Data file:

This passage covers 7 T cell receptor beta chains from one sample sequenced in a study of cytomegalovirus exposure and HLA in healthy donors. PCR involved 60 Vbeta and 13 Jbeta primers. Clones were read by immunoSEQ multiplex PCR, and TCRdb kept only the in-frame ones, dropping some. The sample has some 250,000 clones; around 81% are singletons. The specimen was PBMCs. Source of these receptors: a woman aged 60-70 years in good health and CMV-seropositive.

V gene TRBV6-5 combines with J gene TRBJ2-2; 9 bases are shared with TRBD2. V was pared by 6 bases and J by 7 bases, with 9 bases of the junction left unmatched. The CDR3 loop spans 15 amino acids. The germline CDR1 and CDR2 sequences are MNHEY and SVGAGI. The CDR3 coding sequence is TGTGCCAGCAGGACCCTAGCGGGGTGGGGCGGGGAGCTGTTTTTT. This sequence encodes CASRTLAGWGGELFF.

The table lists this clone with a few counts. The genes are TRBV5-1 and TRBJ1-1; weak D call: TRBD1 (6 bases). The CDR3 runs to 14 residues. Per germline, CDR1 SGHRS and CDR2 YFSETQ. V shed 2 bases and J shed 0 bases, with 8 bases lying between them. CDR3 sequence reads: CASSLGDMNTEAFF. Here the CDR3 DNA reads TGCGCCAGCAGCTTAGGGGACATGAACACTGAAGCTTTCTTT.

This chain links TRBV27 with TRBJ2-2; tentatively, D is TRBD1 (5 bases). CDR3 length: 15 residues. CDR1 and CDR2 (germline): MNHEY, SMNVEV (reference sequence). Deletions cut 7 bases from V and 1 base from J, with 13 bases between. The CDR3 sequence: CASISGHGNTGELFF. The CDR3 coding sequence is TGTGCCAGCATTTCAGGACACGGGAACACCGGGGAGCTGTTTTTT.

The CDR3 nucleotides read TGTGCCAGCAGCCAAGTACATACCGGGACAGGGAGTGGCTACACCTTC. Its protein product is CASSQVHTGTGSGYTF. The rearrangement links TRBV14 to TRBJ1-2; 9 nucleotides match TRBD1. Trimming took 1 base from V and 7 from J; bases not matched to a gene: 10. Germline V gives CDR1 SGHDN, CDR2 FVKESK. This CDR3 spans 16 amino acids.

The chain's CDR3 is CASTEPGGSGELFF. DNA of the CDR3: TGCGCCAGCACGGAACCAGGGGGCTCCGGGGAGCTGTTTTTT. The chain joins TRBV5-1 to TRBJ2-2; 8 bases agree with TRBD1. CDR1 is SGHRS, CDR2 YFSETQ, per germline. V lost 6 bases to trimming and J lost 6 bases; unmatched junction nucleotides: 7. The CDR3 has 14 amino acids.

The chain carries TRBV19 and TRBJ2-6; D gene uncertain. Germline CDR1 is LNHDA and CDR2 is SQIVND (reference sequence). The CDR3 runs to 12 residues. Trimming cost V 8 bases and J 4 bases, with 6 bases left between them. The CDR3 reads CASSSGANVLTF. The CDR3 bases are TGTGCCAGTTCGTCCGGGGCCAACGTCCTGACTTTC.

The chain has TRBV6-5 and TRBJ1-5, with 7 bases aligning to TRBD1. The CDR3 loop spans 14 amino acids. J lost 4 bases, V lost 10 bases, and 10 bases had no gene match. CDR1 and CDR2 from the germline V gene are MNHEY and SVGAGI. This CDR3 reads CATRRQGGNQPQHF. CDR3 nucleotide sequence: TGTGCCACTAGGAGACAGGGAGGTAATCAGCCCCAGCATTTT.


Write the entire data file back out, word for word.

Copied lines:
This passage covers 7 T cell receptor beta chains from one sample sequenced in a study of cytomegalovirus exposure and HLA in healthy donors. PCR involved 60 Vbeta and 13 Jbeta primers. Clones were read by immunoSEQ multiplex PCR, and TCRdb kept only the in-frame ones, dropping some. The sample has some 250,000 clones; around 81% are singletons. The specimen was PBMCs. Source of these receptors: a woman aged 60-70 years in good health and CMV-seropositive.

V gene TRBV6-5 combines with J gene TRBJ2-2; 9 bases are shared with TRBD2. V was pared by 6 bases and J by 7 bases, with 9 bases of the junction left unmatched. The CDR3 loop spans 15 amino acids. The germline CDR1 and CDR2 sequences are MNHEY and SVGAGI. The CDR3 coding sequence is TGTGCCAGCAGGACCCTAGCGGGGTGGGGCGGGGAGCTGTTTTTT. This sequence encodes CASRTLAGWGGELFF.

The table lists this clone with a few counts. The genes are TRBV5-1 and TRBJ1-1; weak D call: TRBD1 (6 bases). The CDR3 runs to 14 residues. Per germline, CDR1 SGHRS and CDR2 YFSETQ. V shed 2 bases and J shed 0 bases, with 8 bases lying between them. CDR3 sequence reads: CASSLGDMNTEAFF. Here the CDR3 DNA reads TGCGCCAGCAGCTTAGGGGACATGAACACTGAAGCTTTCTTT.

This chain links TRBV27 with TRBJ2-2; tentatively, D is TRBD1 (5 bases). CDR3 length: 15 residues. CDR1 and CDR2 (germline): MNHEY, SMNVEV (reference sequence). Deletions cut 7 bases from V and 1 base from J, with 13 bases between. The CDR3 sequence: CASISGHGNTGELFF. The CDR3 coding sequence is TGTGCCAGCATTTCAGGACACGGGAACACCGGGGAGCTGTTTTTT.

The CDR3 nucleotides read TGTGCCAGCAGCCAAGTACATACCGGGACAGGGAGTGGCTACACCTTC. Its protein product is CASSQVHTGTGSGYTF. The rearrangement links TRBV14 to TRBJ1-2; 9 nucleotides match TRBD1. Trimming took 1 base from V and 7 from J; bases not matched to a gene: 10. Germline V gives CDR1 SGHDN, CDR2 FVKESK. This CDR3 spans 16 amino acids.

The chain's CDR3 is CASTEPGGSGELFF. DNA of the CDR3: TGCGCCAGCACGGAACCAGGGGGCTCCGGGGAGCTGTTTTTT. The chain joins TRBV5-1 to TRBJ2-2; 8 bases agree with TRBD1. CDR1 is SGHRS, CDR2 YFSETQ, per germline. V lost 6 bases to trimming and J lost 6 bases; unmatched junction nucleotides: 7. The CDR3 has 14 amino acids.

The chain carries TRBV19 and TRBJ2-6; D gene uncertain. Germline CDR1 is LNHDA and CDR2 is SQIVND (reference sequence). The CDR3 runs to 12 residues. Trimming cost V 8 bases and J 4 bases, with 6 bases left between them. The CDR3 reads CASSSGANVLTF. The CDR3 bases are TGTGCCAGTTCGTCCGGGGCCAACGTCCTGACTTTC.

The chain has TRBV6-5 and TRBJ1-5, with 7 bases aligning to TRBD1. The CDR3 loop spans 14 amino acids. J lost 4 bases, V lost 10 bases, and 10 bases had no gene match. CDR1 and CDR2 from the germline V gene are MNHEY and SVGAGI. This CDR3 reads CATRRQGGNQPQHF. CDR3 nucleotide sequence: TGTGCCACTAGGAGACAGGGAGGTAATCAGCCCCAGCATTTT.